The hippocampal theta activity was recorded from the hippocampal CA1. Previous studies have examined the relationship between hippocampal theta activity and acquisition of learning tasks [6,7]. Grastyán et al. [6] showed increased hippocampal theta activity during acquisition of the association between stimulus and orientative (conditioned) response in cats. In addition, several recent studies have investigated the relationship between hippocampal theta activity and the acquisition of hippocampal-dependent learning tasks such as place learning [811], contextual fear conditioning [12] and configural task [13,14] in rat.

Recently Sakimoto et al [14] examined the hippocampal theta activity during retention of negative patterning. However, to our knowledge, no previous study focused on the change in hippocampal theta activity with acquisition of negative patterning task. Therefore, in this study, we observed the hippocampal theta activity during acquisition of a negative patterning task in order to explore the relationship between hippocampal theta activity and the development of inhibitory learning.

Materials and Methods

Ethics statement

This study was carried out in strict accordance with the recommendations in the Guide for the Care and Use of Laboratory Animals of the National Institutes of Health. The protocol was approved by the Committee on the Ethics of Animal Experiments of the University of Hiroshima (Permit Number: C12-4). All surgery was performed under sodium thiamylal pentobarbital anesthesia, and all efforts were made to minimize suffering.

Animals

Twelve naïve, 3-month-old male Wistar albino rats were used in this study. All rats were individually housed and maintained on a 12: 12-h light-dark cycle (lights on at 8: 00 a.m.). Throughout the experiment, water was available continuously and rats were maintained at 85% of their ad libitum body weights. All procedures for animal treatment and surgery were approved by the Hiroshima University guidelines for animal experiments.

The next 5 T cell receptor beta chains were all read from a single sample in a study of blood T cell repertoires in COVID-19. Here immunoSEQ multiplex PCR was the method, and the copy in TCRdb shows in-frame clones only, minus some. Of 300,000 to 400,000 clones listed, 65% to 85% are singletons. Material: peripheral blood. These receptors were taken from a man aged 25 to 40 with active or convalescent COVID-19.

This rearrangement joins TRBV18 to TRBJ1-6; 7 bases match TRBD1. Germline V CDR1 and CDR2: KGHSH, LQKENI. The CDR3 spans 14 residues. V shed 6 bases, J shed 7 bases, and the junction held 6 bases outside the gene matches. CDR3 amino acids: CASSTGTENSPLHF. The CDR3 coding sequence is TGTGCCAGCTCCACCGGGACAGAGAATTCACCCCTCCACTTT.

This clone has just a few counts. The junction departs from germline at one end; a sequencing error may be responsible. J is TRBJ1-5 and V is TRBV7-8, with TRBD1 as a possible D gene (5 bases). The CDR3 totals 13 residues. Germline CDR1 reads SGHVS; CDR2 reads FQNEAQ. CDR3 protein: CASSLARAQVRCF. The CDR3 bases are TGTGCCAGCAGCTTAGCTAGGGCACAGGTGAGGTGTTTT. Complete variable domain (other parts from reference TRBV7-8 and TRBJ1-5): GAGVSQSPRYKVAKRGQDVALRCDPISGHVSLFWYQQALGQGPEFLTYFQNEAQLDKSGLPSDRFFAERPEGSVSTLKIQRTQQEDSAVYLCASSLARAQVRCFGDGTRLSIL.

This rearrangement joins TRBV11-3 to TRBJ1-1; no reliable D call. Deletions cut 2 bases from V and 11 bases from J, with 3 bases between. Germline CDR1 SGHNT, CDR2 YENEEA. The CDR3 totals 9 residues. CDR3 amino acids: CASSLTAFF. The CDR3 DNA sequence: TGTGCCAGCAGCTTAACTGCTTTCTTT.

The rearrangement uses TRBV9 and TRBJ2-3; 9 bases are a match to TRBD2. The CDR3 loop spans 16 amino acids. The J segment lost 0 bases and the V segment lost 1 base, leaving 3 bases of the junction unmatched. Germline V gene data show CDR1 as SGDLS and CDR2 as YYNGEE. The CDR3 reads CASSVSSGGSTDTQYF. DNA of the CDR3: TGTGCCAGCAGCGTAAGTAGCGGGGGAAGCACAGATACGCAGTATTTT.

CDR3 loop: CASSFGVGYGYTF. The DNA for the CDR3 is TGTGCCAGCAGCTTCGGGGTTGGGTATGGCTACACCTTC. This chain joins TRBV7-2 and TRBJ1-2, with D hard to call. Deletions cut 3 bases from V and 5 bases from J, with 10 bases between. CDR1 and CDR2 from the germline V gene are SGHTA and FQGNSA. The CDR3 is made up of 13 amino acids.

Apparatus

Behavioral training and electroencephalogram (EEG) recording sessions were conducted in a standard operant chamber (ENV-007 CT; MED Associates, Inc., USA). The chamber was housed in a soundproof, electrically shielded room. For delivery of 45-mg food pellets (Bio Serv PRODUCT #F0165), a cup was located in the center of the front wall at floor level and a light bulb (ENV-215; MED Associates, Inc.) was mounted over the cup to provide constant illumination. A lever was positioned on the left side of the front wall. A white super luminosity LED light (41 lux) was mounted on the ceiling to present light stimulus. A tone (2000 Hz, 75 dB) was provided via a speaker placed on the interior shell. All events were controlled, and behavioral data recorded on a personal computer (EPSON MT7500).

Procedure

A 30-min habituation session was conducted in the operant box, and then the rats were trained to press the lever to receive food pellets. After acquisition of the lever press response, rats were given 2 days of continuous reinforcement (CRF; 100 reinforcements/day), followed by 2 days of variable interval (VI) reinforcement with 20-s schedules (40 reinforcements/day). After VI 20-s training, electrodes for EEG recording were implanted in each rat. After a recovery period of at least 1 week, rats were divided into 2 groups based on performance during the VI 20-s training. One group (n = 6) was given training in the negative patterning task, and the another group (n = 6) was trained in the simple discrimination task. EEG was recorded until completion of learning of the task.

Negative patterning task